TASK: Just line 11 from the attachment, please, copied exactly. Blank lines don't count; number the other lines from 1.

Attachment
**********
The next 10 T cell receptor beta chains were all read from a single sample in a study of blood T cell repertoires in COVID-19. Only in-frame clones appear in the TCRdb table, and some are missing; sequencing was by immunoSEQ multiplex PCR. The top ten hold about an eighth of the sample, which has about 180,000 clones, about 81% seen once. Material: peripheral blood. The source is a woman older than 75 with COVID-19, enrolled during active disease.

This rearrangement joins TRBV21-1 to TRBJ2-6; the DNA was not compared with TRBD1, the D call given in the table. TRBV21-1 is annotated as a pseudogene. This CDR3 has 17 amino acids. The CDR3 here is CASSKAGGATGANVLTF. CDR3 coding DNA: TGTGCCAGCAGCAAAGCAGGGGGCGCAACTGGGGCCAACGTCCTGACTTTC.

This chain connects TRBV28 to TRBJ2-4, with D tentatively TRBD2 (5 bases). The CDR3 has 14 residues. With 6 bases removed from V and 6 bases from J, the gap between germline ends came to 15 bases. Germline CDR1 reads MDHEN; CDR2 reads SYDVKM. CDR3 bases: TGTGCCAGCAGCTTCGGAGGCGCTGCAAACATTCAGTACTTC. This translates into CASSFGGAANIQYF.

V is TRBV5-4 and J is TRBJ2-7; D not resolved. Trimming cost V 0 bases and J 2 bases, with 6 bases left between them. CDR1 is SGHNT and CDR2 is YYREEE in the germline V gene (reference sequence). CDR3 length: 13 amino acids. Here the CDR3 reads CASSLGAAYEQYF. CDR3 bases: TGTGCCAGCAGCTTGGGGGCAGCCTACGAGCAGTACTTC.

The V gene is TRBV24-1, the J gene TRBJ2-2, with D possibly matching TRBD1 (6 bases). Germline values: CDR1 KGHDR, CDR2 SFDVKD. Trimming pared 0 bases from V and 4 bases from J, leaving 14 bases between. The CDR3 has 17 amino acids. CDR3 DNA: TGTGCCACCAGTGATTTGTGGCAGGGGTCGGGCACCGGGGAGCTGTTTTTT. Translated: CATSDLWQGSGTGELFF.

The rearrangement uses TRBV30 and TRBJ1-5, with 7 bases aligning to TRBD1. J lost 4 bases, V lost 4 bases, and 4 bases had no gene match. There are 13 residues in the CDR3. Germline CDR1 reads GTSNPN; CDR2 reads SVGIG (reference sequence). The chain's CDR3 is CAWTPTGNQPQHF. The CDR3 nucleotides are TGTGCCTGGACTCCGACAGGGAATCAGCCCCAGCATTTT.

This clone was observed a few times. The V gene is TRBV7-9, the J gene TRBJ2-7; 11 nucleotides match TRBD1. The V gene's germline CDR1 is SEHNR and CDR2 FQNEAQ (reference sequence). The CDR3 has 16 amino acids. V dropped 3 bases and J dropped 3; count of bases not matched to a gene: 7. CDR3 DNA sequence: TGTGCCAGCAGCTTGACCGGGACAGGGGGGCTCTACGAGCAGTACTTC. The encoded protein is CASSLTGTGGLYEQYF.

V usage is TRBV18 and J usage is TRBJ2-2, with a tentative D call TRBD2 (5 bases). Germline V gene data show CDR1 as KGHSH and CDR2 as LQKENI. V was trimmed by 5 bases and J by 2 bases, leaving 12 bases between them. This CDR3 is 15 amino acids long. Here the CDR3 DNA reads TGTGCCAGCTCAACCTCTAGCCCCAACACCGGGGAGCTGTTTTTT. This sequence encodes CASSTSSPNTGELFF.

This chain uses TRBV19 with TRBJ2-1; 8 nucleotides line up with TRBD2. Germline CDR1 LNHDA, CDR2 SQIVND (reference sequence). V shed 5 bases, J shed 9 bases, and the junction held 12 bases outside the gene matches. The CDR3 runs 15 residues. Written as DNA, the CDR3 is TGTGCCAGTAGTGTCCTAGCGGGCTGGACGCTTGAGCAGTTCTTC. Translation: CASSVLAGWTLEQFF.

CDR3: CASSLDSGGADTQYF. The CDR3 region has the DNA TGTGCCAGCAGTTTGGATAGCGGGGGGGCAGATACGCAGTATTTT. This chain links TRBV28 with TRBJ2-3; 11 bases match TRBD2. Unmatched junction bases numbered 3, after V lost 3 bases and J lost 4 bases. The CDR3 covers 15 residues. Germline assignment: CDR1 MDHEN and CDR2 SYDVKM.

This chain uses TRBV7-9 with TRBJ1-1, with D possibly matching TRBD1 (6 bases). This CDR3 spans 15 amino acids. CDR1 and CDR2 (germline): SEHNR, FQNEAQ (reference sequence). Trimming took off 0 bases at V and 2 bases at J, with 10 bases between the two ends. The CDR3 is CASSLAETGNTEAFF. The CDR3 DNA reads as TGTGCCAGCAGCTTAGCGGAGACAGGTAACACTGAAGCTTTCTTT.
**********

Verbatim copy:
This chain uses TRBV7-9 with TRBJ1-1, with D possibly matching TRBD1 (6 bases). This CDR3 spans 15 amino acids. CDR1 and CDR2 (germline): SEHNR, FQNEAQ (reference sequence). Trimming took off 0 bases at V and 2 bases at J, with 10 bases between the two ends. The CDR3 is CASSLAETGNTEAFF. The CDR3 DNA reads as TGTGCCAGCAGCTTAGCGGAGACAGGTAACACTGAAGCTTTCTTT.